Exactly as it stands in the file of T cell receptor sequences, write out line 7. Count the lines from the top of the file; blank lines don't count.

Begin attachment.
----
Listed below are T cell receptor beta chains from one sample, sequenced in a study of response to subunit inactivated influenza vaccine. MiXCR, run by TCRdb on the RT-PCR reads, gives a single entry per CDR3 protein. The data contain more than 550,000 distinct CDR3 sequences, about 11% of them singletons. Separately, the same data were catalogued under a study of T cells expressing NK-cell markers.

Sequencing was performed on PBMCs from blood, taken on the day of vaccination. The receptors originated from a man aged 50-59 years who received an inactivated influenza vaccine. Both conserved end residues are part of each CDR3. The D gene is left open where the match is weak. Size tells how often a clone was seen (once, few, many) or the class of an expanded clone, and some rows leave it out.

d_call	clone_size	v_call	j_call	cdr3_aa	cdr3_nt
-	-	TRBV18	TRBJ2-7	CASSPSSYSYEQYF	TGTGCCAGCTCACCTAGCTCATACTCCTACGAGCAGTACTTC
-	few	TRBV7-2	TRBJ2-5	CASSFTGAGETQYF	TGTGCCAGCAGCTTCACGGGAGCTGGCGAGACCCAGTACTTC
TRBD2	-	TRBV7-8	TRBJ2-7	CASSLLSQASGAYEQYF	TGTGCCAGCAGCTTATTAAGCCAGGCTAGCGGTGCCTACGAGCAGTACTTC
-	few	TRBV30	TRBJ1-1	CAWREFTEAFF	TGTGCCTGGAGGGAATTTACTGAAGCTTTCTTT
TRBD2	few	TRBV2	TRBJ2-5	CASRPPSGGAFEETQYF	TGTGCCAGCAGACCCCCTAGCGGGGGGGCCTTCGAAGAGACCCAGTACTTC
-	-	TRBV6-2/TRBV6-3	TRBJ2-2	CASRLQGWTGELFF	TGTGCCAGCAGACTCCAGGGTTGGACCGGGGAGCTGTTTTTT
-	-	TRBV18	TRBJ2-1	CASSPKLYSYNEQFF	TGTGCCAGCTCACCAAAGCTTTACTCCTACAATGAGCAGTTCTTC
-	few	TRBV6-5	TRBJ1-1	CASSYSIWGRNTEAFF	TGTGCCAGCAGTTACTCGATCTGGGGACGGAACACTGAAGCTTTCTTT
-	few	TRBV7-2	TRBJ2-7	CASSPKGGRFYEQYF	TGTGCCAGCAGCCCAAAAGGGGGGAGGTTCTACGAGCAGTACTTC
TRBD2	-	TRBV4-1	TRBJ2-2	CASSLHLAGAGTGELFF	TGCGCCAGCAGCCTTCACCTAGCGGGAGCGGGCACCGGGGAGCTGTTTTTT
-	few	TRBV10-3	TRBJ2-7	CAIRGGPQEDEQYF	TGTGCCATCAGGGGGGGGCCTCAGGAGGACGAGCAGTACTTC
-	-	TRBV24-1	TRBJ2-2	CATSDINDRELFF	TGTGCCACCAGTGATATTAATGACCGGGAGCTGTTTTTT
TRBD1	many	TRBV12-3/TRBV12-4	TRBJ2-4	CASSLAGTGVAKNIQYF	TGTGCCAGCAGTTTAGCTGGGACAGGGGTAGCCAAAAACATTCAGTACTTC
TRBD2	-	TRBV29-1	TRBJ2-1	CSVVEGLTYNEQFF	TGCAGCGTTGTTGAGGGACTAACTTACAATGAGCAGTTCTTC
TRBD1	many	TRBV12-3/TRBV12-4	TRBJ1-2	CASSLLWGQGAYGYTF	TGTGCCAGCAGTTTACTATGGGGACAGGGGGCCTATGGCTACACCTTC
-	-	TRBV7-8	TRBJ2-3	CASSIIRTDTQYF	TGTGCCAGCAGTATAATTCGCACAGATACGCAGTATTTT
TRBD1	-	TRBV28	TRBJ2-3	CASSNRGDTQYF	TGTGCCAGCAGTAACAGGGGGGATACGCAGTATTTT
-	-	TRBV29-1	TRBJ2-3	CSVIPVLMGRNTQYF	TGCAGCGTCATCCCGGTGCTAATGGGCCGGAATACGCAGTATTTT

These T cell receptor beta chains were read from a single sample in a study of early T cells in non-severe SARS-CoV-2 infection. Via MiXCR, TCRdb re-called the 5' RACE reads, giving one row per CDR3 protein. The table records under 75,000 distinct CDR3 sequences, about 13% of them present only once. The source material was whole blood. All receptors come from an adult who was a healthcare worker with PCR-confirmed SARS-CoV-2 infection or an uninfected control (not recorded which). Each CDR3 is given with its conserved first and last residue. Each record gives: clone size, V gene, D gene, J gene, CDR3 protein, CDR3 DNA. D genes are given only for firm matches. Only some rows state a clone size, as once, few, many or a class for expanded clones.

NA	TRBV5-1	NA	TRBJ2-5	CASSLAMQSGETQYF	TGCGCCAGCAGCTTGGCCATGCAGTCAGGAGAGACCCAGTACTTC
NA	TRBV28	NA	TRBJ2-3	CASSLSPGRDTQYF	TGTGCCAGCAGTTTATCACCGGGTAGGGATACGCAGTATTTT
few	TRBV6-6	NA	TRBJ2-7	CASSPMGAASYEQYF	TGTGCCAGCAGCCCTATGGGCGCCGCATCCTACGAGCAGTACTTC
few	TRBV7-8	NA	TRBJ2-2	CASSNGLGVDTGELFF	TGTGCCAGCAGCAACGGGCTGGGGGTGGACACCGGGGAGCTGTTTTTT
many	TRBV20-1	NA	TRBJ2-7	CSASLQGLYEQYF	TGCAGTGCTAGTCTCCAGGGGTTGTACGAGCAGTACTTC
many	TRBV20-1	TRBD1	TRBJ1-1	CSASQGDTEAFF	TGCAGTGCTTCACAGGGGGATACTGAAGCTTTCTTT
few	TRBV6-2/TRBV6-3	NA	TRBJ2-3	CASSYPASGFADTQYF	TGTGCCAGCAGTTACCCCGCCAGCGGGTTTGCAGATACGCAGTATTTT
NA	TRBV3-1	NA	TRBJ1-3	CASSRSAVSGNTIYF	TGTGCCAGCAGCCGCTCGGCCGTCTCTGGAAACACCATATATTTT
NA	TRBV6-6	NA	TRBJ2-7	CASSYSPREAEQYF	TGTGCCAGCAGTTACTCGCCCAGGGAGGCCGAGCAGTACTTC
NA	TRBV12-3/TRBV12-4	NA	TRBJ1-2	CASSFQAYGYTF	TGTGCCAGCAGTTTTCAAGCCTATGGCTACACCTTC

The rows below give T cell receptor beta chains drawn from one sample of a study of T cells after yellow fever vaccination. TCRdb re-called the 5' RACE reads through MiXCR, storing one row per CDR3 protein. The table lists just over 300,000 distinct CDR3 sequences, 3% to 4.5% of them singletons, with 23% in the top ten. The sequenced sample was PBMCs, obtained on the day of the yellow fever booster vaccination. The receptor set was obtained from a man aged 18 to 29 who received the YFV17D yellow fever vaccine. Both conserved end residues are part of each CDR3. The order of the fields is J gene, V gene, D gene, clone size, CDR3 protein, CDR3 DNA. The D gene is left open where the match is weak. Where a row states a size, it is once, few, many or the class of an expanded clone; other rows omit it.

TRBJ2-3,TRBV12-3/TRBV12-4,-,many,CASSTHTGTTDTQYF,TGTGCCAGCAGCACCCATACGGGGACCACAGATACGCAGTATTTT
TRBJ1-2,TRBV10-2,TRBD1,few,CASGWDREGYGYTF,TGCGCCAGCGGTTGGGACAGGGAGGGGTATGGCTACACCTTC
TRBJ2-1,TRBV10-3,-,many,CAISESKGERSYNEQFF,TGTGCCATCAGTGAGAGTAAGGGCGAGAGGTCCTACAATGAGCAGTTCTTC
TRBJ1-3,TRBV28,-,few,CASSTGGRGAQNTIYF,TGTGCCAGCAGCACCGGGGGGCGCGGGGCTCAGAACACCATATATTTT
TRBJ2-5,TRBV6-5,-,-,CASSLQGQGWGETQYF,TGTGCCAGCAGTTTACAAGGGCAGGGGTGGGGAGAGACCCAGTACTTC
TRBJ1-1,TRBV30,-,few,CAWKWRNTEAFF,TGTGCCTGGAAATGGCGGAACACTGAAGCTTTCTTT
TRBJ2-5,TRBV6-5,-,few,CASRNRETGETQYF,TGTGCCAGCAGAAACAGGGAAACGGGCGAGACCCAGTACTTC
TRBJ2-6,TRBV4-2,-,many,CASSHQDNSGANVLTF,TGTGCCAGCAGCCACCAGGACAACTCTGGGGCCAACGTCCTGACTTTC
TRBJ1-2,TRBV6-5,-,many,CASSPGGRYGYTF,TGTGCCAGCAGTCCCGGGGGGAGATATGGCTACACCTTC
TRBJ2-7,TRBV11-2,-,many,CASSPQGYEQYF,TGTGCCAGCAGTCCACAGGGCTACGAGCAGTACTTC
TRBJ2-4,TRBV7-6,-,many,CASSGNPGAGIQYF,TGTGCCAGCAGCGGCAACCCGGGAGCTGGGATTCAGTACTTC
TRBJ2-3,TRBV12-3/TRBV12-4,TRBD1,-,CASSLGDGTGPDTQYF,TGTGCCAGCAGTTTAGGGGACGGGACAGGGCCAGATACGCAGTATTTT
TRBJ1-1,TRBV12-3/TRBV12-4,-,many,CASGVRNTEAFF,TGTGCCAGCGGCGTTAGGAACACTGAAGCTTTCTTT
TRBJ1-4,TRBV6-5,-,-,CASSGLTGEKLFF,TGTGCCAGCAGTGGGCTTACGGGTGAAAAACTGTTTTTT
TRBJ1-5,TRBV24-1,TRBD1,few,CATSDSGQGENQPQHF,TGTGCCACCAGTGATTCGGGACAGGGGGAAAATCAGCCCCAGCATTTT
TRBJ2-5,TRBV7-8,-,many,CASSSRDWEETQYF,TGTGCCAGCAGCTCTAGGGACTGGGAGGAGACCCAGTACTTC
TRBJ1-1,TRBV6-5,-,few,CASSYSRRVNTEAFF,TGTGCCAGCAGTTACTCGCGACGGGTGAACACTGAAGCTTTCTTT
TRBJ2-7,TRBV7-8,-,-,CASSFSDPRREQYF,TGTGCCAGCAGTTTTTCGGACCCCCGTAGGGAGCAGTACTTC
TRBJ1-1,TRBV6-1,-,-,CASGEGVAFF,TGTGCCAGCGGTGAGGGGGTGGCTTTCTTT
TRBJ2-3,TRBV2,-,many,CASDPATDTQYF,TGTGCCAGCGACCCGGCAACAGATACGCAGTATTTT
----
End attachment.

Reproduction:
-	few	TRBV30	TRBJ1-1	CAWREFTEAFF	TGTGCCTGGAGGGAATTTACTGAAGCTTTCTTT